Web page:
THURSDAY 4 DECEMBER 2008
I'm in the office, west London.
"You've got to be joking...?!" I look around the room, then stare again at the email on my screen. The message is clear: "You have been nominated at the 51st Grammy Awards..."
I scroll up to the top of the page. Yes, that's my name on it. The email has been forwarded from marketing supremo Matt Voss at Universal Music in New York, a man involved in countless nominations. I assume he's just pulling my leg, and my suspicions deepen as I read down through the list. Kanye West, five nominations. Lil' Wayne, eight nominations. Coldplay, seven nominations... And on it goes, a roll call of superstars. "Yeah, brilliant... nice one Matt."
But then, right at the bottom – category 110, subsection 3, entry 5, really, really at the very end, "Best Longform Music Video: Rihanna – Good Girl Gone Bad Live. Director Paul Caslin, producers John Paveley/Ruth Paveley". For a man who had always shown at best indifference and at worst outright cynicism towards any awards ceremony (until nominated, that is, ahem), it's a lot to take on board. I feel light-headed, giddy with excitement. I punch the air, hugging everybody in the office and dancing around, shouting: "THE BRITS ARE COMING!" for way longer than is strictly decent. Meanwhile, it's a good three weeks before Paul can be coaxed down from Cloud Nine.
WEDNESDAY 4 FEBRUARY 2009
Paul and I are sitting on the plane to New York. "So tell me again, how many Oscar nominations has he had?" Paul is weighing up our chance of winning, now that we've woken up to the fact that we're in the same category as Peter Bogdanovich. Yes, that Peter Bogdanovich – the Peter Bogdanovich who directed The Last Picture Show and Paper Moon, who shared a house with Orson Welles. He's Hollywood royalty, in other words. No surprise, then, that his epic six-hour documentary on Tom Petty is the hot favourite.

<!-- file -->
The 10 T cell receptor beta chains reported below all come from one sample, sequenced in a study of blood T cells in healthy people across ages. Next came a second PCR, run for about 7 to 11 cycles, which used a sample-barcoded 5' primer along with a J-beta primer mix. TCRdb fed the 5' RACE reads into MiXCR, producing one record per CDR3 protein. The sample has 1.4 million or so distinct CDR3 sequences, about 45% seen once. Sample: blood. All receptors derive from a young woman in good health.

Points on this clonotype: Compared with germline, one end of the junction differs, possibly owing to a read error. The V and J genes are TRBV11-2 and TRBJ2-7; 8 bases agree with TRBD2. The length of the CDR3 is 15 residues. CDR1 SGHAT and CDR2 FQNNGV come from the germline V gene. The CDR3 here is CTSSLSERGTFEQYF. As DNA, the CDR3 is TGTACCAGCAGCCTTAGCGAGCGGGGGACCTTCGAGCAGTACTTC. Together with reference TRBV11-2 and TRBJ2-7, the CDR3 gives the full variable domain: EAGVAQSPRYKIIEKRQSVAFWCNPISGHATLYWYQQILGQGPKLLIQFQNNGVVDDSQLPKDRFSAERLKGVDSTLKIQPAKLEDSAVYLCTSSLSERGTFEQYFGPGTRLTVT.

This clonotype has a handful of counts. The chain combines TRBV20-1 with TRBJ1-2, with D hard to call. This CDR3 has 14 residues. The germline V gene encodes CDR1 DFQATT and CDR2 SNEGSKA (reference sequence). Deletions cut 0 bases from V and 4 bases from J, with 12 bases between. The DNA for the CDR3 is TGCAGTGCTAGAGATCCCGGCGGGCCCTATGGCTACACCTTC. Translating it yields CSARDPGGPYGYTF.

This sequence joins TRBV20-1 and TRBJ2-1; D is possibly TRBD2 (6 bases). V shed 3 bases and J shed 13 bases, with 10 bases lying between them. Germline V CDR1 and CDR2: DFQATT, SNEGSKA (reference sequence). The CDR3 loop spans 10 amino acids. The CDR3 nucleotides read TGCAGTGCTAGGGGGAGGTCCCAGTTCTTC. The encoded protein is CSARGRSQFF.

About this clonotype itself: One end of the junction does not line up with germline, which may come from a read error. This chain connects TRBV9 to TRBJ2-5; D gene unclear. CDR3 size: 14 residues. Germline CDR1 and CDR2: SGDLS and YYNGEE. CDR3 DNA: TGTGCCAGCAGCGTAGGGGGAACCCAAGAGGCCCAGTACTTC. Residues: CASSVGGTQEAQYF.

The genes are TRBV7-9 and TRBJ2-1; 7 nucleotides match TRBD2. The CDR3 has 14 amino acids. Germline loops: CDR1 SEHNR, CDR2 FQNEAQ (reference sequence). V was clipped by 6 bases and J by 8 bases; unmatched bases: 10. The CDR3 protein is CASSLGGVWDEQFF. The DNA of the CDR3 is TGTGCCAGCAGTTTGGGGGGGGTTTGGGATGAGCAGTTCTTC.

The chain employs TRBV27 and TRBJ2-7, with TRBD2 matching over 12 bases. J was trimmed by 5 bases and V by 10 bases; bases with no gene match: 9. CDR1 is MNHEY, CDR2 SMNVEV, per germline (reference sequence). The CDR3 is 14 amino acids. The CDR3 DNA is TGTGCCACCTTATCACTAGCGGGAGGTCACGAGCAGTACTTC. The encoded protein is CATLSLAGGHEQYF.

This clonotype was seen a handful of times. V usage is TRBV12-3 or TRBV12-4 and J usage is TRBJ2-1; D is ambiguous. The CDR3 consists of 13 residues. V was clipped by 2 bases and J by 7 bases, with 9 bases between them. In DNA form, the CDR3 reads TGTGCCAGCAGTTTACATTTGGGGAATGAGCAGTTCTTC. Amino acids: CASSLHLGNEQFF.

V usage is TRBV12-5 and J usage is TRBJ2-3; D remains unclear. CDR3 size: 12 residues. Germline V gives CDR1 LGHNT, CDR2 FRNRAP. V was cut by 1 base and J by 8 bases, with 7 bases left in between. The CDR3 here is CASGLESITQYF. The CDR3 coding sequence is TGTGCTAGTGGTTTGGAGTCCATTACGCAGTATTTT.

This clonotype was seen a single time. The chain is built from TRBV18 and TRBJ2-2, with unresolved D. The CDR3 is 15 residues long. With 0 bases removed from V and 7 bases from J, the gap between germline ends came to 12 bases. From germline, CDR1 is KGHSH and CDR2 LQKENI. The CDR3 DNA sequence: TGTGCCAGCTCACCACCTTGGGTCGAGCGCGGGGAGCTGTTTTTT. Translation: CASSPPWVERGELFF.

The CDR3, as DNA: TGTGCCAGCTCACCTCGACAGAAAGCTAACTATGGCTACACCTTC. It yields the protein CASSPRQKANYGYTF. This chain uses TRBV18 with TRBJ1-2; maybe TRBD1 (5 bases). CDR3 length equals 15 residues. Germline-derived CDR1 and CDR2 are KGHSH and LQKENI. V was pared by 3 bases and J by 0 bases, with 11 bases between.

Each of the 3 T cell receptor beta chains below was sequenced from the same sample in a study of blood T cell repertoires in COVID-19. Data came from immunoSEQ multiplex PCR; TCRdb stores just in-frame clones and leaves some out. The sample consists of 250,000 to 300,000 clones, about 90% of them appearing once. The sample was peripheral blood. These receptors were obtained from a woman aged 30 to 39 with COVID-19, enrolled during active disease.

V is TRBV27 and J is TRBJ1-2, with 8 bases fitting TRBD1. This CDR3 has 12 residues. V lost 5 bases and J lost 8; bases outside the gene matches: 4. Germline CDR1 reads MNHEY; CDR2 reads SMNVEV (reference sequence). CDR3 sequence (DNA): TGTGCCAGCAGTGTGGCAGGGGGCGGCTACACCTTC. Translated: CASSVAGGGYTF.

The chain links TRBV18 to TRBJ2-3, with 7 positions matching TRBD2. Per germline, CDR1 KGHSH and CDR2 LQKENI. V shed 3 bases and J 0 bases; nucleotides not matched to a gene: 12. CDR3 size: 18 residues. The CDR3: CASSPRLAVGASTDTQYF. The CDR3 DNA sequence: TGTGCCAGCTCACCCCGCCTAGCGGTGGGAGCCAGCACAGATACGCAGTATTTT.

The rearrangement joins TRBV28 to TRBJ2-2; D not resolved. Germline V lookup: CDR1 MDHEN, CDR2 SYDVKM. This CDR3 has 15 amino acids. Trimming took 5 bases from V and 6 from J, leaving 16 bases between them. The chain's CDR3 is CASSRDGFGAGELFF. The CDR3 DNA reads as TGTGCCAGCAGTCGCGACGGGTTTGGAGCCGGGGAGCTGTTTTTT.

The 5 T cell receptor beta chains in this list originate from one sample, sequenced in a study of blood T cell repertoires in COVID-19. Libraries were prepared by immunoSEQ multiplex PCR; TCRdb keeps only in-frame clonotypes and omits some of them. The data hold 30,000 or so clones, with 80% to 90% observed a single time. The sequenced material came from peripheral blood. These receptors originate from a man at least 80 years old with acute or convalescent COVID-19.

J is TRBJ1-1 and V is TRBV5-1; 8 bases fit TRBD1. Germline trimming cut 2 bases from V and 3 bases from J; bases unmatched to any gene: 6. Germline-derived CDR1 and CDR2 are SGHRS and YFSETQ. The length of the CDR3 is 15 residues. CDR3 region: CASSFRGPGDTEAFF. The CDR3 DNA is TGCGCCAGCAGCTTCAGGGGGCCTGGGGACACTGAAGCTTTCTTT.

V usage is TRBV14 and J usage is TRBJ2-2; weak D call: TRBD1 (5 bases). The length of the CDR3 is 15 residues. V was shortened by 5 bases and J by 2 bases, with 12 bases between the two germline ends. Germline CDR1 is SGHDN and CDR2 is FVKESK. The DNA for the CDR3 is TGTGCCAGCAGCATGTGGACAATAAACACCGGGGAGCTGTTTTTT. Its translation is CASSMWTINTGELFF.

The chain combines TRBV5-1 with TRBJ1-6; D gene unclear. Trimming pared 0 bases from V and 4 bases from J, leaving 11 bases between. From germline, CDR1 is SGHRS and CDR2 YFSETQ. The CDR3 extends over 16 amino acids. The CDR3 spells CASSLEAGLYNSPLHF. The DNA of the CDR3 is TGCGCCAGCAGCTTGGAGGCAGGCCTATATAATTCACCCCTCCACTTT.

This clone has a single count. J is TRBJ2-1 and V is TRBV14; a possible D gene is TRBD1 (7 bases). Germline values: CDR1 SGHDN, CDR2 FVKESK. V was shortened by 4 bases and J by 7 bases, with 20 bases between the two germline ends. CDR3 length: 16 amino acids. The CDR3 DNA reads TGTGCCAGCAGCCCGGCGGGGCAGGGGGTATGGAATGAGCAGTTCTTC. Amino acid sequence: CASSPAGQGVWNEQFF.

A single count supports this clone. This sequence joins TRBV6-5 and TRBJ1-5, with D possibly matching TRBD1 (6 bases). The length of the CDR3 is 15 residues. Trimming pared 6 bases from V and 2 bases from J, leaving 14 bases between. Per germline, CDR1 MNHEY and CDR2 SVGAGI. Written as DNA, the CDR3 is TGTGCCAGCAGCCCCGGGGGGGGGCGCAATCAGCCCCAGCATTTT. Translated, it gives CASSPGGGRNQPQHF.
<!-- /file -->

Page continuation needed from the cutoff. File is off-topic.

For Paul and I, things are a bit different. This is our first real film, and the boy wonder's only 25. I can't quite decide whether to be hysterically optimistic or crushed by the vastness of it all. Somewhere over the Atlantic, I realise that the dress code is strict black tie and I've packed the wrong suit.
We land at JFK. Homeland Security is a big deal. They take my fingerprints, laser scans of my eye, every detail. Stern-faced stares. No joking allowed.Then, the moment I've been waiting for: "What is the purpose of your stay?" My first real live American I can say it to.
"Ahem... Well, actually, I've been nominated for A GRAMMY AWARD."
A smile spreads across the official's face. He welcomes me to America like a brother, and admits to missing work once to stay up and watch the ceremony. This confirms to me that a) Yanks love a (possible) winner; and b) the Grammys actually are a special event.
It's time to deal with our wardrobe malfunction. Paul and I stand on the corner of Fifth and Madison, staring up at the house of Burberry. Frantic emails and calls to our stylist friend Emely in London have brought us here.
We're ushered to a top-floor room where a crack team of highly trained personal dressers awaits. Burberry's top stylist, Andrew Fry, looks us up and down. Twenty-five minutes later we're out – suited, booted and ready for our march on LA. I'm starting to enjoy this nomination thing.
Lots of meetings, then dinner with Matt and Dara, who proposed us to Rihanna and her "people"; a big gamble for all concerned, using a small British company and first-time director for one of the biggest female stars in the world. We salute everybody – then hit the bars of New York.